Khaira studies henna “as a ritual” practice, along with its origins, and makes her own paste, but part of what drives her to do projects like the festival is the opportunity to be spontaneous, “rather than an art piece that becomes a product you hang on a wall,” Khaira said, gesturing around her and quoting Picasso’s famous remark that, “an artist is a political being.”
At the batiking tables, refugee community members and visitors helped each other use carved stamps dipped in hot wax to make imprints on white cotton and linen items that are later dyed – with the dye color appearing everywhere but the waxed parts. The batik artist and indigo advocate Arianne King Comer supervised the dying, commanding buckets of thick, colorful dyes, including one clearly labeled “Indigo.” On the grass surrounding the tables freshly dyed tee shirts and scarves were laid out to dry.
Also available were representatives from organizations that included Public Allies, the Hanan Refugee Relief Group, the City of Milwaukee Health Department, the Medical College of Wisconsin, the National Council of Jewish Women, Lutheran Social Services, and Catholic Charities. Each group works with different facets of the refugee experience.
Sea Literacy was founded eight years ago by Milwaukee landlord Bob Heffernan, who said that renting affordable housing to refugees made him “a part-time social worker too.” He realized his refugee tenants were not receiving needed services when they asked him to translate their mail. His fledgling organization put an add on a volunteer Web site that contained just four words: “Read to refugee children.” The organization now provides tutoring, mentoring, and cross-cultural literacy training.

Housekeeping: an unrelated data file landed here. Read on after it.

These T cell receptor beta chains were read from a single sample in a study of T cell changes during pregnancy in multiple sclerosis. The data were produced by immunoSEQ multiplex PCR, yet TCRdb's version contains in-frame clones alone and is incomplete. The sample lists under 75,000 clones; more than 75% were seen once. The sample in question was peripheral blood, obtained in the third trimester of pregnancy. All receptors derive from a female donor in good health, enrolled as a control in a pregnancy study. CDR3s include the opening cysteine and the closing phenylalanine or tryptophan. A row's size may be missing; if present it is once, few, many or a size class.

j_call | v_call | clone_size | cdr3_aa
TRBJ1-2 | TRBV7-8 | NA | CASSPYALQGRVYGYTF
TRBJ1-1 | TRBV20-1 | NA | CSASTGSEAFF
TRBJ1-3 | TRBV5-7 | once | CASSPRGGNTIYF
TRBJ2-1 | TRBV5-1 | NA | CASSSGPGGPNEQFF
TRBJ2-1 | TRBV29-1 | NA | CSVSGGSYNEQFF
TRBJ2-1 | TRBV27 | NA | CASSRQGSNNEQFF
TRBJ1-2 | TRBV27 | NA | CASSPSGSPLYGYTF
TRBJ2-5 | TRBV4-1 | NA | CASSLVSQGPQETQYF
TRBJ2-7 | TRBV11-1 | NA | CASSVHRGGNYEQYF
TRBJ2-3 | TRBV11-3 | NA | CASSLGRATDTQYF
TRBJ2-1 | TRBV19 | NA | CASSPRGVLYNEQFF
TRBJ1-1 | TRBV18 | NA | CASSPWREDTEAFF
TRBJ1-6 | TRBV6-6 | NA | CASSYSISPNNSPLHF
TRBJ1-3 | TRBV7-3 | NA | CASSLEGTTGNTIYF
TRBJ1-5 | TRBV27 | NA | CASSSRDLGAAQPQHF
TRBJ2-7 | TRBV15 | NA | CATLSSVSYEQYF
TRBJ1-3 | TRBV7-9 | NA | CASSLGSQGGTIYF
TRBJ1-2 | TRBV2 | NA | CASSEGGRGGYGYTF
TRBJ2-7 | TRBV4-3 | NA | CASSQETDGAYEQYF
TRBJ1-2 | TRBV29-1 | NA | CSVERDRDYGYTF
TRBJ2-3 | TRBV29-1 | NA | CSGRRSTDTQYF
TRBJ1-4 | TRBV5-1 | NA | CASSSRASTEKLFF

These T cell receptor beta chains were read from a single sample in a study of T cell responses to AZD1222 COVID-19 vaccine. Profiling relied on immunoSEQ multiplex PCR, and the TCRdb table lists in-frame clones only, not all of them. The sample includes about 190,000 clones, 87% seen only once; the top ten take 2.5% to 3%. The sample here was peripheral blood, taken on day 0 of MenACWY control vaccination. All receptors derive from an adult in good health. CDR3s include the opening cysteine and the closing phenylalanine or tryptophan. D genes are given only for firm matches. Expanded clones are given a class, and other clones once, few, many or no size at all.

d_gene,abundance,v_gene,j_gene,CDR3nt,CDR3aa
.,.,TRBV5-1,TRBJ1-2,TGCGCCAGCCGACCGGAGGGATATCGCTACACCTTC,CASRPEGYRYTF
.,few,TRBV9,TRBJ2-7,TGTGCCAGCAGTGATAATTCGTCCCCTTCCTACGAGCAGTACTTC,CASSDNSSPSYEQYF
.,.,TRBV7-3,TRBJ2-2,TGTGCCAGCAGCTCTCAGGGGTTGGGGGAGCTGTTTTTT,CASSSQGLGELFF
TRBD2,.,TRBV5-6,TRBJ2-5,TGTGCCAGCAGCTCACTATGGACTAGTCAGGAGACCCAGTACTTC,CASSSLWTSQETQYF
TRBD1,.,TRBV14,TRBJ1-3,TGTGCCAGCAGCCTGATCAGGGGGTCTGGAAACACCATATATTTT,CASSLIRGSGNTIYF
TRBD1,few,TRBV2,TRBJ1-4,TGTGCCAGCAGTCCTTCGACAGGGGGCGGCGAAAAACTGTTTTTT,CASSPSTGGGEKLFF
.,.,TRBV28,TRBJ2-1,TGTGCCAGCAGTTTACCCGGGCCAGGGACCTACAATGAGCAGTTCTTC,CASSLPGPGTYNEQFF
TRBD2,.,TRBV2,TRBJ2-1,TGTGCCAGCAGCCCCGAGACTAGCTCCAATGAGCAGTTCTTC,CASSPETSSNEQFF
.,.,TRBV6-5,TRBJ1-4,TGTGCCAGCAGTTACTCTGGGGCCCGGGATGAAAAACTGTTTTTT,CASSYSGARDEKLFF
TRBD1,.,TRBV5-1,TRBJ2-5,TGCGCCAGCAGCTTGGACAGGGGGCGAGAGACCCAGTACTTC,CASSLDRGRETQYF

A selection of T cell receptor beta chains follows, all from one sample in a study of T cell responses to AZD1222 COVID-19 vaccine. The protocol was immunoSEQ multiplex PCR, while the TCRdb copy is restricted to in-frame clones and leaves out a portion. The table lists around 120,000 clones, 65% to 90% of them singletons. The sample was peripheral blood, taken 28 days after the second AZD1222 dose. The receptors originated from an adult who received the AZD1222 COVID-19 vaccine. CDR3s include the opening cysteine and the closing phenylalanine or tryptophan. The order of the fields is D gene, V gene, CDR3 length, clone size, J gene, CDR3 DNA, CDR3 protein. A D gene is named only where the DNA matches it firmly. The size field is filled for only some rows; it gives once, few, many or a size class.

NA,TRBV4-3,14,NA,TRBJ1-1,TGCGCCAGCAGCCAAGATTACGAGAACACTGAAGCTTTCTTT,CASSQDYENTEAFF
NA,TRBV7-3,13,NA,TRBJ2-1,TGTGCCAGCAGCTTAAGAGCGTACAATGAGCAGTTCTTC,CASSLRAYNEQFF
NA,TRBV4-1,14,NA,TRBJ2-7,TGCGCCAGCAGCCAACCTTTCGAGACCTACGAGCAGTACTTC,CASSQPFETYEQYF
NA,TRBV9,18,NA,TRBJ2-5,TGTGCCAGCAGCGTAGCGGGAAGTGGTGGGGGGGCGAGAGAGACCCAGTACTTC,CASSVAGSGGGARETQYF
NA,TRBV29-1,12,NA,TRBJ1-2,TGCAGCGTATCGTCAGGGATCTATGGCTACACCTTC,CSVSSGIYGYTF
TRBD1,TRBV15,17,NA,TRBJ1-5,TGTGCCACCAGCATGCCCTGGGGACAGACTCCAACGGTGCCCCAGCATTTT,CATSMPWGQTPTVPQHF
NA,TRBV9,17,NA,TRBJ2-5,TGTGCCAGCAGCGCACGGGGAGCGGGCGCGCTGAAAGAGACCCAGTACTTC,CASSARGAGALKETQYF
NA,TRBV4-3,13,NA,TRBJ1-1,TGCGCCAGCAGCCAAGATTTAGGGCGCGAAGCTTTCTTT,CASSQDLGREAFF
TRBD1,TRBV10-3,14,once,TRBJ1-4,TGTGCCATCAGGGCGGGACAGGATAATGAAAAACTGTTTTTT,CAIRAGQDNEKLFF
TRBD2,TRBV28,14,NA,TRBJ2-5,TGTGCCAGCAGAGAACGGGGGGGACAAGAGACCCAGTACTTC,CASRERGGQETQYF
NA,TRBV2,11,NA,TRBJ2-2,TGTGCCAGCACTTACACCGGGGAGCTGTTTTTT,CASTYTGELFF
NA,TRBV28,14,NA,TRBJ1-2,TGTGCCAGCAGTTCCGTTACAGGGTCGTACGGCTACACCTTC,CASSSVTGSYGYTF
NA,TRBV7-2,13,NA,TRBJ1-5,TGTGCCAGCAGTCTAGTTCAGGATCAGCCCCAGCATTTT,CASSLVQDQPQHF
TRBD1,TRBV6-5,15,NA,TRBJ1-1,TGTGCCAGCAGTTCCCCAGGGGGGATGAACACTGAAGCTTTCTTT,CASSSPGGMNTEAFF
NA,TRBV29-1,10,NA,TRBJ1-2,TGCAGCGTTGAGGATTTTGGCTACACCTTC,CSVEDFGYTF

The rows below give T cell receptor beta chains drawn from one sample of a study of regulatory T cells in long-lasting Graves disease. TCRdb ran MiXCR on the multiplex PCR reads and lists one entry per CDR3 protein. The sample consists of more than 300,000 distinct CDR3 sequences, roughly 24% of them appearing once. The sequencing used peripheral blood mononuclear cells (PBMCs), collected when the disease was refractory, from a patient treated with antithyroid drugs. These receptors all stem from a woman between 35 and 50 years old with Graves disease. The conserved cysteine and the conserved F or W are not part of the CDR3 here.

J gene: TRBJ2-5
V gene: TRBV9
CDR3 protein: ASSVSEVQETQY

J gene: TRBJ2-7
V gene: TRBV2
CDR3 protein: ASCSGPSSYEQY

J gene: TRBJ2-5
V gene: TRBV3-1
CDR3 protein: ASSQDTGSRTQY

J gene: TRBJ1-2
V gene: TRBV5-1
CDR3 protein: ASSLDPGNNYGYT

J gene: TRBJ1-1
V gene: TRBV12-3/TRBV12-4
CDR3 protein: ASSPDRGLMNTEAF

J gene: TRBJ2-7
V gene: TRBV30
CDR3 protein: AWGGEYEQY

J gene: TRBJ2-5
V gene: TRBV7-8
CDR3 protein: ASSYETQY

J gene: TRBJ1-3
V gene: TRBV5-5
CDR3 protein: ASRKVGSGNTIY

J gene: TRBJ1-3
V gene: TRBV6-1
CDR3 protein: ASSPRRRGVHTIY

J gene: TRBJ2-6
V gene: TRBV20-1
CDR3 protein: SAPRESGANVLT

Musician Mohammed Hasan played guitar, alternating stage time with groups of women singers who created a pop sound using their voices and a traditional drum.
Janan Najeeb, president of Milwaukee Muslim Women’s Coalition, spoke of her group’s new initiative, “Our Peaceful Home” project to help families learn how to deal with issues caused by trauma experienced during war or in refugee camps. “What is acceptable is based on the practices of Prophet Mohammed – if the Prophet treated his family, women and children, with dignity and respect, then that should be our practice.”
Children ran underfoot, sometimes interacting in creative ways with the sculpture.
Two young people from the Hmong community demonstrated the confidence of the next generation in the American dream. Paul Vang, who along with Ashley Xiong, represented the Hmong-American Women’s Association, said their focus was on “acquiring generational wealth.” Vang explained that though their parents’ generation did the best they could, they “often didn’t have formal education. Starting now is when we cement our place in American society.”
Back in the parking lot, executive director Polly Morris cheerfully tried to keep order among the departing cars. A group of children were turning a sculpture on its concrete base so they could swing on its arms. Morris gave a nod to a young man with a bushy beard, who took off in the direction of the kids swinging from Aldo Calo’s “Orzzontale,” which had temporarily become a roundabout. That day, the Lynden Sculpture Garden was a place for Americans both new and old to be enriched by each other’s company.